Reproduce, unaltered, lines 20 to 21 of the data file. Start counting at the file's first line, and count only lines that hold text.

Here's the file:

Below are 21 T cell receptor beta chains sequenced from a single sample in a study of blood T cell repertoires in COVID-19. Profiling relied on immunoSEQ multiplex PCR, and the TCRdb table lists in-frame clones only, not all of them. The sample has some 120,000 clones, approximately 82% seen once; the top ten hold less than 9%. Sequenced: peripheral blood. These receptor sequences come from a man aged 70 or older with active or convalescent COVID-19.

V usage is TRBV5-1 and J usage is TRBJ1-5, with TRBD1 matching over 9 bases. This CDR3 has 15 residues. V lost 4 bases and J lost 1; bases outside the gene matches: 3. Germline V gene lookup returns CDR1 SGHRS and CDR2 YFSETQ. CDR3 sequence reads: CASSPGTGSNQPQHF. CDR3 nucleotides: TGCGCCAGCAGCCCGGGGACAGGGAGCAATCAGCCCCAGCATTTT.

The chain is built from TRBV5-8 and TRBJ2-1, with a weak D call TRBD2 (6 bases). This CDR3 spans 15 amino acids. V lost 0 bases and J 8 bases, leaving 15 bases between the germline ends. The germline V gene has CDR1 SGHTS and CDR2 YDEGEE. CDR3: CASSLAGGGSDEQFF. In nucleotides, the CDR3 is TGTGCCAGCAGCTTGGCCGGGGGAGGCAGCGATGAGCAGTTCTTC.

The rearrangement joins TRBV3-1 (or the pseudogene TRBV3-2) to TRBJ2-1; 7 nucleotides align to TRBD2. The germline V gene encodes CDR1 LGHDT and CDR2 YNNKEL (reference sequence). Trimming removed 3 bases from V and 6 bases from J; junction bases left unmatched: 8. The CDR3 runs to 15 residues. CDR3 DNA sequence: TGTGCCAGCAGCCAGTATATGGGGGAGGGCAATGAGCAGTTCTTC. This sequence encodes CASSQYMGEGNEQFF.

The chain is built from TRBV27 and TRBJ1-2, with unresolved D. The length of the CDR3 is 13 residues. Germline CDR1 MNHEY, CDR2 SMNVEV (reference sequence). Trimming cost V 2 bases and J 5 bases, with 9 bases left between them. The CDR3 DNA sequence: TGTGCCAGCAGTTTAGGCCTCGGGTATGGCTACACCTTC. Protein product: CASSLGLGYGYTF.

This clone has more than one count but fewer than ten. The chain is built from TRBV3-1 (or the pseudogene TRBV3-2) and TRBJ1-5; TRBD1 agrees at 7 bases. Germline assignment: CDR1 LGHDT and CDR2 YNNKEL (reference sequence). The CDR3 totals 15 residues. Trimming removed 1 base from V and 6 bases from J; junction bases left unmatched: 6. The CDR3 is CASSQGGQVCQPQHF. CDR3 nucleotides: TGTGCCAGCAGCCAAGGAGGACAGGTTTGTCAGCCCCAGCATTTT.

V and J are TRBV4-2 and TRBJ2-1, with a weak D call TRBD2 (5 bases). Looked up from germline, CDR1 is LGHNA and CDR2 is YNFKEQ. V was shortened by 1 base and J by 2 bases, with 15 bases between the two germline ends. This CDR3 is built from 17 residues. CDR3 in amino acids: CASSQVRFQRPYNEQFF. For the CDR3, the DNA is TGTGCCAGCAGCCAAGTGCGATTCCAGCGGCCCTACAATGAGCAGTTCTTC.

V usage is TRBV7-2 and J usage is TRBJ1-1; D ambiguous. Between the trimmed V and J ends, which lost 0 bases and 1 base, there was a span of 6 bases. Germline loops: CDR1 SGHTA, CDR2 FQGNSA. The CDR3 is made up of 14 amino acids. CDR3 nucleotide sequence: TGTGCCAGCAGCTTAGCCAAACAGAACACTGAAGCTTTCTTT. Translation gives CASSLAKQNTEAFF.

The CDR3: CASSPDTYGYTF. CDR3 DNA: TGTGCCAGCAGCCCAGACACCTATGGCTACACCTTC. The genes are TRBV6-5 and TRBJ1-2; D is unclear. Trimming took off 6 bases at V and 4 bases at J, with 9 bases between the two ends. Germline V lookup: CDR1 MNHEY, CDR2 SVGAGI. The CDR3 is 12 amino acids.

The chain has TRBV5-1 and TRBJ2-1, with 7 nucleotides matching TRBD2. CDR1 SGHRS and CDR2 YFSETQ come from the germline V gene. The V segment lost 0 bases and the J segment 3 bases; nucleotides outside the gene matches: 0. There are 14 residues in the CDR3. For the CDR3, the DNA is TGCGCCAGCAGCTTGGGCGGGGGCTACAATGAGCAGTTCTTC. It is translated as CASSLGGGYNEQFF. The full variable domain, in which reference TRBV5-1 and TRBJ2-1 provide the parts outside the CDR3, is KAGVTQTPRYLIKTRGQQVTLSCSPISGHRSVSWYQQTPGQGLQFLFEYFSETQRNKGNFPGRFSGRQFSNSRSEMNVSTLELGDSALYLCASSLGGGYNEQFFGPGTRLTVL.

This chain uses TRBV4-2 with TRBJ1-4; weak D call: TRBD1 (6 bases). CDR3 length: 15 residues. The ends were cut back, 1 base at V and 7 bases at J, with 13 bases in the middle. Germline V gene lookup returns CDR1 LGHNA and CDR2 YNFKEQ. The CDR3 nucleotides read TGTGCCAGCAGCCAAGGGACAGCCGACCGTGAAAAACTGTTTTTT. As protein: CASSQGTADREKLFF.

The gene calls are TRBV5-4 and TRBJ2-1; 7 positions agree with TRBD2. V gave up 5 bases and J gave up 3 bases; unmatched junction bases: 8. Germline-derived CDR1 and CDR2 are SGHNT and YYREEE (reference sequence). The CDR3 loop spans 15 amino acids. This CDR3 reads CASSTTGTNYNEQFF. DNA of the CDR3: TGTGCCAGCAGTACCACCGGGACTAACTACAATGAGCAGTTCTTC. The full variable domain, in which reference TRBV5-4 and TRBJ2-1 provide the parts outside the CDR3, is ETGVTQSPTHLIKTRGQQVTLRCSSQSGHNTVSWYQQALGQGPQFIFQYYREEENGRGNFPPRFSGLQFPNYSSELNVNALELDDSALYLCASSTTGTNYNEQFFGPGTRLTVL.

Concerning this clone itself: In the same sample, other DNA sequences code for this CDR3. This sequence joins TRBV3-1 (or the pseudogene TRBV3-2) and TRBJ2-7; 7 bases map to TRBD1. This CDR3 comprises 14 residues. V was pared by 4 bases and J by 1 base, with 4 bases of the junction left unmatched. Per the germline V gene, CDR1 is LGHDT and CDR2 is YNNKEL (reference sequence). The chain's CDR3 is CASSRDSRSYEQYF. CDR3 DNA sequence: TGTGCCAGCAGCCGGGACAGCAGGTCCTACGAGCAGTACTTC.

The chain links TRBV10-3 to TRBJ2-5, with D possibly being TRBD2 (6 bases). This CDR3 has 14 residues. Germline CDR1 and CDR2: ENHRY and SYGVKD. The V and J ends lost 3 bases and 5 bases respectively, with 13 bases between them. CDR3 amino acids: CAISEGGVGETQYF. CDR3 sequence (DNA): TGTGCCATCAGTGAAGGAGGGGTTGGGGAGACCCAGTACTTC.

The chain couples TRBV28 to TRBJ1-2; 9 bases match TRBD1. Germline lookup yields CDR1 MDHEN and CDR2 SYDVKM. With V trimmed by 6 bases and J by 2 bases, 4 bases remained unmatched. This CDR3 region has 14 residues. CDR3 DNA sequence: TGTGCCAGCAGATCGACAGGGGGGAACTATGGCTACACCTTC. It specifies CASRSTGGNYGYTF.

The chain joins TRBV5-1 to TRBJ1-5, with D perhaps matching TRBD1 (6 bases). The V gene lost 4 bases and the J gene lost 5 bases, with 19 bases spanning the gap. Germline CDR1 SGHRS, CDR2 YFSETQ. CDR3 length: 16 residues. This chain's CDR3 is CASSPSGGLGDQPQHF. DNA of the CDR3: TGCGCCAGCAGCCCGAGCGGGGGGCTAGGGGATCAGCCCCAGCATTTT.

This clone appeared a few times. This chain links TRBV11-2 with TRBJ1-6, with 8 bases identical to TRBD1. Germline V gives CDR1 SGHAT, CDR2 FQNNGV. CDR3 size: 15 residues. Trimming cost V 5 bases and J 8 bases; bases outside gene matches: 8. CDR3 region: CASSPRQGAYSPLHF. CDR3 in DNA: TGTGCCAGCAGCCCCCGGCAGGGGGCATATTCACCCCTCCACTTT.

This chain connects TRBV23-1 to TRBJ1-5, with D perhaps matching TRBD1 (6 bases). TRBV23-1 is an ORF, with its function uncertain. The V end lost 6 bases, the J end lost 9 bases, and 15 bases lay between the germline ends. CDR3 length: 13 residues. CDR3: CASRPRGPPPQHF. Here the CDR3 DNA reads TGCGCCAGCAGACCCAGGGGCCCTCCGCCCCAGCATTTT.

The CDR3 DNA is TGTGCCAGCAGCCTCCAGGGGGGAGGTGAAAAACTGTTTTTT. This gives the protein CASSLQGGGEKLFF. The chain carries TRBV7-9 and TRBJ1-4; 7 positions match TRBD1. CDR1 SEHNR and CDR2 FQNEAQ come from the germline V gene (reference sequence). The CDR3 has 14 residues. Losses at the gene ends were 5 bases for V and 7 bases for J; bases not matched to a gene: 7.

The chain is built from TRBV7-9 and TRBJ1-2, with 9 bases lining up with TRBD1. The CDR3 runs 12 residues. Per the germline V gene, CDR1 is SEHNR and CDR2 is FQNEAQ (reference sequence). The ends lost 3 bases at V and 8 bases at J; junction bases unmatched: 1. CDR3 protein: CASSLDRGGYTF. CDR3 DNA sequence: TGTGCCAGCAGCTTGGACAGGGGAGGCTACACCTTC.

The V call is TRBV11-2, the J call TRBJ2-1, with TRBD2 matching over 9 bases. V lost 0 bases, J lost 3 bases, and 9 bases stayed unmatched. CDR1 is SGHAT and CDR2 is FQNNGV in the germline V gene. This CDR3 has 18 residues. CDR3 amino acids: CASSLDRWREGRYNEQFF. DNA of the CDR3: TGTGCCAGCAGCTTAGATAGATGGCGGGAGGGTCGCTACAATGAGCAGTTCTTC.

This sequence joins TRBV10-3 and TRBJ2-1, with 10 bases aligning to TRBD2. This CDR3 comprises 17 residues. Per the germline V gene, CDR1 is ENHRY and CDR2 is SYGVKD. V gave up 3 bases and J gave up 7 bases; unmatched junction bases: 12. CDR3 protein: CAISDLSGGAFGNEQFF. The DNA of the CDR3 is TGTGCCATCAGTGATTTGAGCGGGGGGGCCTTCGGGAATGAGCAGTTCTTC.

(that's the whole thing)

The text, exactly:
The chain is built from TRBV7-9 and TRBJ1-2, with 9 bases lining up with TRBD1. The CDR3 runs 12 residues. Per the germline V gene, CDR1 is SEHNR and CDR2 is FQNEAQ (reference sequence). The ends lost 3 bases at V and 8 bases at J; junction bases unmatched: 1. CDR3 protein: CASSLDRGGYTF. CDR3 DNA sequence: TGTGCCAGCAGCTTGGACAGGGGAGGCTACACCTTC.

The V call is TRBV11-2, the J call TRBJ2-1, with TRBD2 matching over 9 bases. V lost 0 bases, J lost 3 bases, and 9 bases stayed unmatched. CDR1 is SGHAT and CDR2 is FQNNGV in the germline V gene. This CDR3 has 18 residues. CDR3 amino acids: CASSLDRWREGRYNEQFF. DNA of the CDR3: TGTGCCAGCAGCTTAGATAGATGGCGGGAGGGTCGCTACAATGAGCAGTTCTTC.